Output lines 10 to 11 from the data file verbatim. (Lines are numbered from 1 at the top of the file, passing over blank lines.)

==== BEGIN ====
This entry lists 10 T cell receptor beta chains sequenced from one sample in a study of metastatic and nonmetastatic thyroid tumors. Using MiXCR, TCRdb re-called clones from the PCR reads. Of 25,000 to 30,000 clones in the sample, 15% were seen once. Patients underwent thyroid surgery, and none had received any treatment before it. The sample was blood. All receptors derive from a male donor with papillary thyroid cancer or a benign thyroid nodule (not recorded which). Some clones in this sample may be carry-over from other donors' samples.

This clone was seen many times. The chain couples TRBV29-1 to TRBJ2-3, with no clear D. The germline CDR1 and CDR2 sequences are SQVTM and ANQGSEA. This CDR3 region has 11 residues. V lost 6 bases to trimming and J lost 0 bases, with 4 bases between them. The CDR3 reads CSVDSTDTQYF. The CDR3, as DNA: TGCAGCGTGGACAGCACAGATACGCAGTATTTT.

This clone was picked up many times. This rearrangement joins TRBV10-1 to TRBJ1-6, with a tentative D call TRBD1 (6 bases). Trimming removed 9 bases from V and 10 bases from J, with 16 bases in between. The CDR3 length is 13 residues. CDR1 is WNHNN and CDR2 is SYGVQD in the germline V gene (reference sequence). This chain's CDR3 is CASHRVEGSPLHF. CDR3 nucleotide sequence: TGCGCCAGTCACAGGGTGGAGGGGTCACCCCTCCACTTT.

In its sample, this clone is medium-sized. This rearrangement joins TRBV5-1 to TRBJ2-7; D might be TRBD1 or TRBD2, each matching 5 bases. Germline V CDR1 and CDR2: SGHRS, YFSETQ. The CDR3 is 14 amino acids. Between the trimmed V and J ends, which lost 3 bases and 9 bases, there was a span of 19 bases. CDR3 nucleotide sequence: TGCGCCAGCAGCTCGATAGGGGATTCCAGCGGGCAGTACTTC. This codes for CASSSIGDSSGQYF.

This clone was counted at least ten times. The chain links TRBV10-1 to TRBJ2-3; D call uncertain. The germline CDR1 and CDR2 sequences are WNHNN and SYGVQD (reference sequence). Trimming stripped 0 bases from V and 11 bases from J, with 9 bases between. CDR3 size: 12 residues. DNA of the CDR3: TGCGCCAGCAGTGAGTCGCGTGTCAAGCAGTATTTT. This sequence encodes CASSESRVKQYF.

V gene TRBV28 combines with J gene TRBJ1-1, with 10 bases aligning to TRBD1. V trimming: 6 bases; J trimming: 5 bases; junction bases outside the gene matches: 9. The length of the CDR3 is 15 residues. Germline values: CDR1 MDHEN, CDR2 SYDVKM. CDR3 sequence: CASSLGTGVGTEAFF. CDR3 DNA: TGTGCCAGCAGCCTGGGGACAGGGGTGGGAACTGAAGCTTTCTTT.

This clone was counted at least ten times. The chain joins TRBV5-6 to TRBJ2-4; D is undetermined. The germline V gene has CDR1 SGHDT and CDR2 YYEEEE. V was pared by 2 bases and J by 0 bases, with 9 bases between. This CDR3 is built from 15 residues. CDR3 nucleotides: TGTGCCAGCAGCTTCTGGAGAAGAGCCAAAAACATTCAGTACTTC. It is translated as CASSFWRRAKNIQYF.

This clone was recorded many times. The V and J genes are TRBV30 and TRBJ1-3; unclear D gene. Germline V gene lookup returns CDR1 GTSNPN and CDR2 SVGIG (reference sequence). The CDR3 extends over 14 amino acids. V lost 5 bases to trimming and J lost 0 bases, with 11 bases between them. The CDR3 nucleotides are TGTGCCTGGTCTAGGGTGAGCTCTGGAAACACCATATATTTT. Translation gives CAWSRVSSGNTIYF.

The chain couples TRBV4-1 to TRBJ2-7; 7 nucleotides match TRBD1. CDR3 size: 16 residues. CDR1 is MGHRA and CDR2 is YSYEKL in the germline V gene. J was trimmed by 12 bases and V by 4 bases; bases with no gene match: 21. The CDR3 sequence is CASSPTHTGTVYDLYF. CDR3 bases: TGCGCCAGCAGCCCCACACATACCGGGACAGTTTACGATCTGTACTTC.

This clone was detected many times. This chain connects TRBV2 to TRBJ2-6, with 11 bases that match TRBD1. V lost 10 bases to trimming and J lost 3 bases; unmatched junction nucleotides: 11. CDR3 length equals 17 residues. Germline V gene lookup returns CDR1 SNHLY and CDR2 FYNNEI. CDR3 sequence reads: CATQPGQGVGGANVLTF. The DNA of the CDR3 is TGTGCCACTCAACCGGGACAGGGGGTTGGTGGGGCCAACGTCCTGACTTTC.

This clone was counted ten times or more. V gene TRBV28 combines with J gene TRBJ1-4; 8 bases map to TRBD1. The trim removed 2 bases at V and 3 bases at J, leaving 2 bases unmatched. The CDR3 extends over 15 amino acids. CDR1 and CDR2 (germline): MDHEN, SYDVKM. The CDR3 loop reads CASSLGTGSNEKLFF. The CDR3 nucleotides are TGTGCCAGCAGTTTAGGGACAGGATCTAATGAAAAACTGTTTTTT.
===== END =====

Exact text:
This clone was detected many times. This chain connects TRBV2 to TRBJ2-6, with 11 bases that match TRBD1. V lost 10 bases to trimming and J lost 3 bases; unmatched junction nucleotides: 11. CDR3 length equals 17 residues. Germline V gene lookup returns CDR1 SNHLY and CDR2 FYNNEI. CDR3 sequence reads: CATQPGQGVGGANVLTF. The DNA of the CDR3 is TGTGCCACTCAACCGGGACAGGGGGTTGGTGGGGCCAACGTCCTGACTTTC.

This clone was counted ten times or more. V gene TRBV28 combines with J gene TRBJ1-4; 8 bases map to TRBD1. The trim removed 2 bases at V and 3 bases at J, leaving 2 bases unmatched. The CDR3 extends over 15 amino acids. CDR1 and CDR2 (germline): MDHEN, SYDVKM. The CDR3 loop reads CASSLGTGSNEKLFF. The CDR3 nucleotides are TGTGCCAGCAGTTTAGGGACAGGATCTAATGAAAAACTGTTTTTT.